Perhaps the primary difficulty with alternate forms lies in determining whether the two forms are actually equivalent. For example, if one test is more difficult than its alternate form, the difference in scores may represent actual differences in the two tests rather than differences resulting from the unreliability of the measure. Because the test constructor is attempting to measure the reliability of the test itself and not the differences between the tests, this could confound and lower the reliability coefficient. Alternate forms should be independently constructed tests that use the same specifications, including the same number of items, type of content, format, and manner of administration.

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A final difficulty is encountered primarily when there is a delay between one administration and the next. With such a delay, the examinee may perform differently because of short-term fluctuations such as mood, stress level, or the relative quality of the previous night’s sleep. Thus, an examinee’s abilities may vary somewhat from one examination to another, thereby affecting test results. Despite these problems, alternate forms reliability has the advantage of at least reducing, if not eliminating, many carryover effects of the test-retest method. A further advantage is that the alternate test forms can be useful for other purposes, such as assessing the effects of a treatment program or monitoring a patient’s changes over time by administering the different forms on separate occasions. 

Split Half Reliability

The split half method is the best technique for determining reliability for a trait with a high degree of fluctuation. Because the test is given only once, the items are split in half, and the two halves are correlated. As there is only one administration, it is not possible for the effects of time to intervene as they might with the test-retest method. Thus, the split half method gives a measure of the internal consistency of the test items rather than the temporal stability of different administrations of the same test. To determine split half reliability, the test is often split on the basis of odd and even items. This method is usually adequate for most tests. Dividing the test into a first half and second half can be effective in some cases, but is often inappropriate because of the cumulative effects of warming up, fatigue, and boredom, all of which can result in different levels of performance on the first half of the test compared with the second.

As is true with the other methods of obtaining reliability, the split half method has limitations. When a test is split in half, there are fewer items on each half, which results in wider variability because the individual responses cannot stabilize as easily around a mean. As a general principle, the longer a test is, the more reliable it is because the larger the number of items, the easier it is for the majority of items to compensate for minor alterations in responding to a few of the other items. As with the alternate forms method, differences in content may exist between one half and another.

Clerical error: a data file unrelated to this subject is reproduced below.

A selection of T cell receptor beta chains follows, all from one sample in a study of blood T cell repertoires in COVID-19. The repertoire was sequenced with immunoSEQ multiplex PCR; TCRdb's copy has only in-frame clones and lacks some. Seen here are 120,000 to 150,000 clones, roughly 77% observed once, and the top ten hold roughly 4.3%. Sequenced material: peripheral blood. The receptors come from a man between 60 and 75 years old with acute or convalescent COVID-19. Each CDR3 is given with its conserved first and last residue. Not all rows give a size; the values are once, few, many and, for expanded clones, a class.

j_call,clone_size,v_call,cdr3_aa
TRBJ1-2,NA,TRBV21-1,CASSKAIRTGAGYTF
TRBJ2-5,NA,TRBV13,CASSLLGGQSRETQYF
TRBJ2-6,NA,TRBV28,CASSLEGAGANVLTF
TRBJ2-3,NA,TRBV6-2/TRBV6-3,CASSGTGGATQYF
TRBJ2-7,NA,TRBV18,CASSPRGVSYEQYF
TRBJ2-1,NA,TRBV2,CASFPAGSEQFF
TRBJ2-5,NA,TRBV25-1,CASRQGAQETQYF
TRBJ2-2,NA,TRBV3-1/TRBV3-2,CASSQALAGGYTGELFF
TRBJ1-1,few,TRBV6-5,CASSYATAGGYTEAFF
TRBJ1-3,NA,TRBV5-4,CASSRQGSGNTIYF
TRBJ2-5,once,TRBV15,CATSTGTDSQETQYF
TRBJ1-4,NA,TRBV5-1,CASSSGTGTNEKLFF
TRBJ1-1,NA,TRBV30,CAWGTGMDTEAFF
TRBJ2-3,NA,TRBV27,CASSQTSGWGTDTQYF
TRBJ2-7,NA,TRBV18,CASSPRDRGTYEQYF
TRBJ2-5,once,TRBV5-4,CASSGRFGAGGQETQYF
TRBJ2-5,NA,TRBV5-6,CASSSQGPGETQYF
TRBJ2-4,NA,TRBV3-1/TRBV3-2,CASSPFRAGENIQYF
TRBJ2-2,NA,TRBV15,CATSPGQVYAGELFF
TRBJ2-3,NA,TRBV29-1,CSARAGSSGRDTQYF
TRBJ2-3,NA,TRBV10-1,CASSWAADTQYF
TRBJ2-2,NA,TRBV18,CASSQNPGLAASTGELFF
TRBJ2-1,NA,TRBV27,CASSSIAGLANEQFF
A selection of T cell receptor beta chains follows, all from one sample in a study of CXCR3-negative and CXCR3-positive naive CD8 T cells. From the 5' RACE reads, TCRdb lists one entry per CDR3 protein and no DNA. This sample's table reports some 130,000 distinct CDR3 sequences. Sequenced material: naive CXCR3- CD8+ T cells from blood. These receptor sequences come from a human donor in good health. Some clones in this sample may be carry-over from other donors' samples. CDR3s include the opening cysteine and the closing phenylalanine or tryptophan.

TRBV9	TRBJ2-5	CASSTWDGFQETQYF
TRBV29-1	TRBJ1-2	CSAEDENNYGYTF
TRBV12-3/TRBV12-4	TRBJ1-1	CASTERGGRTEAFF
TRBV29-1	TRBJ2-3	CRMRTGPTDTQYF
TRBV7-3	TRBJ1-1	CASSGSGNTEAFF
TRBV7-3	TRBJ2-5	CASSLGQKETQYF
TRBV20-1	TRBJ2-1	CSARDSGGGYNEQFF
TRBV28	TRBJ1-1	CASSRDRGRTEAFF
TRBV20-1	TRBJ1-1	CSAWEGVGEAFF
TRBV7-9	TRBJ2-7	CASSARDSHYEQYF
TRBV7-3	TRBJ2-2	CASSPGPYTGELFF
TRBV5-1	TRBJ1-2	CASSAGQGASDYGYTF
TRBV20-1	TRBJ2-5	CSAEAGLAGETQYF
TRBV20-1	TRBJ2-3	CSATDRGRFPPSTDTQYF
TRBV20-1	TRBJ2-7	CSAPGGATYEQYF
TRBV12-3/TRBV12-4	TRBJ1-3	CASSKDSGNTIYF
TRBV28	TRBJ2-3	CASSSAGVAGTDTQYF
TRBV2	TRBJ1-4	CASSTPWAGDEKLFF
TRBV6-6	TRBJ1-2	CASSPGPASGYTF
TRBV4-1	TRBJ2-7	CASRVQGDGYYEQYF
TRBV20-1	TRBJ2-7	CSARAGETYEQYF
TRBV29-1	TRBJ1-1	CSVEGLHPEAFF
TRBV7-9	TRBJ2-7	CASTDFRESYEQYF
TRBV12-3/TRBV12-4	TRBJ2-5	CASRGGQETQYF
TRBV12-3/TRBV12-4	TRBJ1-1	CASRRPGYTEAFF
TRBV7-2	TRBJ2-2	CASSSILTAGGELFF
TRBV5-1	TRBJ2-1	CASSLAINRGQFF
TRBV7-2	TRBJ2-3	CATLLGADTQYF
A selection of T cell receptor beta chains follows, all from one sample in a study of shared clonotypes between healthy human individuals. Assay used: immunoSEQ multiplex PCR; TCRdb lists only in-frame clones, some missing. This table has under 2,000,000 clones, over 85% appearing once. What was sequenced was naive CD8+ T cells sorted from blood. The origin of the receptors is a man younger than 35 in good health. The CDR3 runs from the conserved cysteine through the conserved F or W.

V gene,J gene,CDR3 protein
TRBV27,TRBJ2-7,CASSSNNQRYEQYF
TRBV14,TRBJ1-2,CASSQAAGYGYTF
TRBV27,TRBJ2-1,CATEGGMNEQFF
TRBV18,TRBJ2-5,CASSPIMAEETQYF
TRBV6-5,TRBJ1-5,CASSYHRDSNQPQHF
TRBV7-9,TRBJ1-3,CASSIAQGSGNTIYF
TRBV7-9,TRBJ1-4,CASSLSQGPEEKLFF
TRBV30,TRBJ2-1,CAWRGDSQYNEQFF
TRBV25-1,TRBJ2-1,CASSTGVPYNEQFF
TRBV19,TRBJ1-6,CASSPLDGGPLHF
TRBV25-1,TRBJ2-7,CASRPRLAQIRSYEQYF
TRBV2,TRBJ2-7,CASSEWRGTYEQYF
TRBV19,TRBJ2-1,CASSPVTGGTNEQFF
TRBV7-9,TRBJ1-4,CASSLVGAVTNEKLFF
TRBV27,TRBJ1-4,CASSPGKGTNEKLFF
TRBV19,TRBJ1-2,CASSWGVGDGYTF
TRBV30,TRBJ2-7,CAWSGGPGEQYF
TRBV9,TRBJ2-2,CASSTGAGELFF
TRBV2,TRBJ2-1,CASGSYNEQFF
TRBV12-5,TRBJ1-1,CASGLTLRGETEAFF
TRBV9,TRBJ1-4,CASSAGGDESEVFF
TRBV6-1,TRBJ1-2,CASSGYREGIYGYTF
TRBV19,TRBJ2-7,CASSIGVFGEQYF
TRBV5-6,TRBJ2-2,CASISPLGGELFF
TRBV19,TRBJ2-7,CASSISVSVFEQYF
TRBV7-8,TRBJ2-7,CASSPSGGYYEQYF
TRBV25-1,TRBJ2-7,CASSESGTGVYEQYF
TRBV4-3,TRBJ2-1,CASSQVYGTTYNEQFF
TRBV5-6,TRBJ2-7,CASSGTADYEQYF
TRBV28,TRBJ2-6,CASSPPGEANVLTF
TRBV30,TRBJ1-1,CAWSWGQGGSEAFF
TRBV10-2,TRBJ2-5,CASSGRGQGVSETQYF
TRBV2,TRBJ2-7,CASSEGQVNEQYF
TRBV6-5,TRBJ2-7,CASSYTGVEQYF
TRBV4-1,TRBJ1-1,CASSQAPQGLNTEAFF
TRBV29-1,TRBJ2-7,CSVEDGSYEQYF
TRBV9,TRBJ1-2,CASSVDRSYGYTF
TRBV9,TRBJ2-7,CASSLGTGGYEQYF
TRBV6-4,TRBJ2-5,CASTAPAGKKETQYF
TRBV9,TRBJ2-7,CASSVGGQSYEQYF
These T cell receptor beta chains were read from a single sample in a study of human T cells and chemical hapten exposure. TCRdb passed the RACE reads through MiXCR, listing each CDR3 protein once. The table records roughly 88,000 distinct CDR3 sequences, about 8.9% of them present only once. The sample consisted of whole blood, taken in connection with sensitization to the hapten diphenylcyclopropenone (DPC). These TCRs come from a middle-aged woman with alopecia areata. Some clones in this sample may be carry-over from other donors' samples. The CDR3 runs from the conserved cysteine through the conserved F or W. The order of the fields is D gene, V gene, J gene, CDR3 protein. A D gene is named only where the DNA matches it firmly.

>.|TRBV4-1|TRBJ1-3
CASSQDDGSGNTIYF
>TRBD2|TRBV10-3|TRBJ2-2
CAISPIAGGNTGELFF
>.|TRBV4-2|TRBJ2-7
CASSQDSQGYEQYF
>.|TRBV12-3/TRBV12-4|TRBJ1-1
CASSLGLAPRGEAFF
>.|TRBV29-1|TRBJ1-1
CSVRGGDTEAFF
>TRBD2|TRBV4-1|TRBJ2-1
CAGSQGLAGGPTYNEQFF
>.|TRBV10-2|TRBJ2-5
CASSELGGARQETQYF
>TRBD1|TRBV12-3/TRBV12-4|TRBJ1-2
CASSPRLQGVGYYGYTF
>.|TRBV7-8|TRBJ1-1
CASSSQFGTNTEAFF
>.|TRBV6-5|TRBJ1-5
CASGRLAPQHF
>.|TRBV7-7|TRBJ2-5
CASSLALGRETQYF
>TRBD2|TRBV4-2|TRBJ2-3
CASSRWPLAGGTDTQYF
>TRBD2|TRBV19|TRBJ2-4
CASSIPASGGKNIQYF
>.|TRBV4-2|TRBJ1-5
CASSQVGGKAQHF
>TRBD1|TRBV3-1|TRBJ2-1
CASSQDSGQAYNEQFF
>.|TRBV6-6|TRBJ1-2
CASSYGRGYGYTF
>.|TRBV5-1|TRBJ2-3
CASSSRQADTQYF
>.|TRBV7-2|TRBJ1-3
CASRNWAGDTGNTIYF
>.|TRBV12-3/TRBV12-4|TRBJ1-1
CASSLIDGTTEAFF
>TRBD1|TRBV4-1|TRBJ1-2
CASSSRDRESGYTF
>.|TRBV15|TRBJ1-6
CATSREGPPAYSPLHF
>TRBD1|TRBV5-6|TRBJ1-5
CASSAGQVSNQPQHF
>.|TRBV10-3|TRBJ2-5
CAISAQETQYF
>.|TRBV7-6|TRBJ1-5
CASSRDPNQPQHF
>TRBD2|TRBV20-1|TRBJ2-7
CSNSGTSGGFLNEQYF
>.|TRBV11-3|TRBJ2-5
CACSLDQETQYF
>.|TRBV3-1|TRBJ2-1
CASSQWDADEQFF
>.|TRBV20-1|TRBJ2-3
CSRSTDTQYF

Inter-scorer Reliability

In some tests, scoring is based partially on the judgment of the examiner. Because judgment may vary between one scorer and the next, it may be important to assess the extent to which reliability might be affected. This is especially true for projectives and even for some ability tests where hard scorers may produce results somewhat different from easy scorers. This variance in interscorer reliability may apply for global judgments based on test scores such as brain-damaged versus normal, or for small details of scoring such as whether a person has given a shading versus a texture response on the Rorschach. The basic strategy for determining interscorer reliability is to obtain a series of responses from a single client and to have these responses scored by two different individuals. A variation is to have two different examiners test the same client using the same test and then to determine how close their scores or ratings of the person are. The two sets of scores can then be correlated to determine a reliability coefficient. Any test that requires even partial subjectivity in scoring should provide information on interscorer reliability.

The best form of reliability is dependent on both the nature of the variable being measured and the purposes for which the test is used. If the trait or ability being measured is highly stable, the test-retest method is preferable, whereas split half is more appropriate for characteristics that are highly subject to fluctuations. When using a test to make predictions, the test-retest method is preferable because it gives an estimate of the dependability of the test from one administration to the next. This is particularly true if, when determining reliability, an increased time interval existed between the two administrations. If, on the other hand, the examiner is concerned with the internal consistency and accuracy of a test for a single, one-time measure, either the split half or the alternate forms would be best.